I, like millions of people, was shocked and appalled by the death of George Floyd. It is a sad truth that racism still occurs to this day and it is up to all of us to root it out and fight it. I know many people are rightfully very angry by what happened to George Floyd and I hope that the perpetrators of his murder receive the full force of the law.
In my career as a mental health doctor, I have seen and looked after many people who have suffered racism and discrimination. To this day people from BAME backgrounds are far more likely to experience socio-economic deprivation and resultant health inequalities. This was recently highlighted in the Government’s report into Covid-19 deaths. I strongly believe that everyone, no matter their background or where they come from, must have equal opportunities in life.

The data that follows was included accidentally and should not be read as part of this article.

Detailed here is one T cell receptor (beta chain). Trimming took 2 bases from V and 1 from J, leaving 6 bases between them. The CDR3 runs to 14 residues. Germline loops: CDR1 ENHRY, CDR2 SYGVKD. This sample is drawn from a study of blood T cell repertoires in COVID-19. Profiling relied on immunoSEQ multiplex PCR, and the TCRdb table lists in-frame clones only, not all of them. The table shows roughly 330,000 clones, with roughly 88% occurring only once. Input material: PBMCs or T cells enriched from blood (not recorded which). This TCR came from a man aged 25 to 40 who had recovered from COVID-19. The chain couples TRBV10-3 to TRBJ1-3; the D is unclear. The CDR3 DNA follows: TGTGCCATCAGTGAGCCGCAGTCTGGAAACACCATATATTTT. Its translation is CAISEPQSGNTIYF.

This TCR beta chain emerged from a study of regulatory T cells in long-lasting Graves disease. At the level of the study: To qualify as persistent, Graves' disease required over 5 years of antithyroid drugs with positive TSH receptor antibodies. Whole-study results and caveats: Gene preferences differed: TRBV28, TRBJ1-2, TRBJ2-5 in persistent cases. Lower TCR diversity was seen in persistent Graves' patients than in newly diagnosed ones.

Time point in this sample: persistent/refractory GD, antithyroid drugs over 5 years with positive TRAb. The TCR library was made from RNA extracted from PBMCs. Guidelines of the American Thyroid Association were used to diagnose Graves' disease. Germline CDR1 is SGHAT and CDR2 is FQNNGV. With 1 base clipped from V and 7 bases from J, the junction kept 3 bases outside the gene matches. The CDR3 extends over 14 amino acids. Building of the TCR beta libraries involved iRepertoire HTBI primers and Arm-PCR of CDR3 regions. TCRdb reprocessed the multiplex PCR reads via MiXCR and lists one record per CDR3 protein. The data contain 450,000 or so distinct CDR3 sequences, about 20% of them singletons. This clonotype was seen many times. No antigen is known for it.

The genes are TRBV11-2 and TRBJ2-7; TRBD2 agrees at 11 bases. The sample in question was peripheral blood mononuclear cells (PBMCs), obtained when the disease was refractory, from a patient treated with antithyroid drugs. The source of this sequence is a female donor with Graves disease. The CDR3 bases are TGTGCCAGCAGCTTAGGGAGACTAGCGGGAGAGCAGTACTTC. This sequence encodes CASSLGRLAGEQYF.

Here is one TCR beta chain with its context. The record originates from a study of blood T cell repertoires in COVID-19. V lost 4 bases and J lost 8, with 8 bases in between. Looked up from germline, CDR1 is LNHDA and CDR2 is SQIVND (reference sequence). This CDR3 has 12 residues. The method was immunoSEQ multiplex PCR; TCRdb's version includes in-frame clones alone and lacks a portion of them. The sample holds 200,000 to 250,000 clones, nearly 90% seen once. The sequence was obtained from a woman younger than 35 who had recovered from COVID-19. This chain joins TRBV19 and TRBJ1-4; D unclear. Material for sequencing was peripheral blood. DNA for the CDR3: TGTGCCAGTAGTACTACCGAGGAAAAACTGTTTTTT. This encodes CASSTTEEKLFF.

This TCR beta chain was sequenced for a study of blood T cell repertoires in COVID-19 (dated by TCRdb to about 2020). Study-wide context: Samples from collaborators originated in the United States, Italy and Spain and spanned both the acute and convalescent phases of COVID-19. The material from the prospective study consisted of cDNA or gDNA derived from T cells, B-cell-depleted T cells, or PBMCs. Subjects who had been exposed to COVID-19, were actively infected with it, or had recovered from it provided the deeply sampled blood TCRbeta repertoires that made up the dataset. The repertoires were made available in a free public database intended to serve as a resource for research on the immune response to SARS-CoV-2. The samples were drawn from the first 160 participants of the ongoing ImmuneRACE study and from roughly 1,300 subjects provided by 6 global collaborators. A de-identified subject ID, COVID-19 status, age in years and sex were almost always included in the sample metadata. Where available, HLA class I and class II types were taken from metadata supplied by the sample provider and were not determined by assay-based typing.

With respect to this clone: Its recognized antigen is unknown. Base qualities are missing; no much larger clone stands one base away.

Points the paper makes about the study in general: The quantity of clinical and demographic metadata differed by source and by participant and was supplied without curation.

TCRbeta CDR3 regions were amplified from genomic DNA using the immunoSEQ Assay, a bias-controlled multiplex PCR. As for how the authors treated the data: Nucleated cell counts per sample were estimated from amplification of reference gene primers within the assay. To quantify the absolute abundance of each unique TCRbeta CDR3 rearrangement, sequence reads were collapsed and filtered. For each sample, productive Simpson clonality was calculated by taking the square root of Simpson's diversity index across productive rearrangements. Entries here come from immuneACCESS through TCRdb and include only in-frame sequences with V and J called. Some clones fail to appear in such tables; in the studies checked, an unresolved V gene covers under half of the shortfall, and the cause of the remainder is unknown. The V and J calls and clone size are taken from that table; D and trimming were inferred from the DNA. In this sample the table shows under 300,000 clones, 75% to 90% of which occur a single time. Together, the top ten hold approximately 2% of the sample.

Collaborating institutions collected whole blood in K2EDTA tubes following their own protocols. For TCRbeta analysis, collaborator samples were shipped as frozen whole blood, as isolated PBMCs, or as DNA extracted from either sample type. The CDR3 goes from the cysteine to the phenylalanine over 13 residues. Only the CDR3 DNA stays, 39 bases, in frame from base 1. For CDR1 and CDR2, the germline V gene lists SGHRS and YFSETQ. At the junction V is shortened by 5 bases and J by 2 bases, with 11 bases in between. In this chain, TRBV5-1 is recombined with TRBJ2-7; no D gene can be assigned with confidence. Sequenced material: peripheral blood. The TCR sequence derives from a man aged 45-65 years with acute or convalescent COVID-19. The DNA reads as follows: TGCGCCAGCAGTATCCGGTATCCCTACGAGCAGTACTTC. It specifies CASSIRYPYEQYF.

We also know that people from BAME backgrounds are far more likely to be detained under the Mental Health Act than white people. Tackling this issue was one of the drivers of the recent independent review of the Mental Health Act review which I took part in.
In terms of the recent protests, I fully respect people’s right to protest, and I understand why so many want to express their anger following the death of George Floyd. However, during the current pandemic it is important those that do protest do so while observing social distancing. Sadly, a small minority of people have assaulted the police, and there have been scenes of vandalism and violence. These people do not represent the views and wishes of the many who want to peacefully protest, such as those who protested in Runnymede this week with great dignity and respecting social distancing.
Racism has no place in our society, and we all have a part to play in tackling it.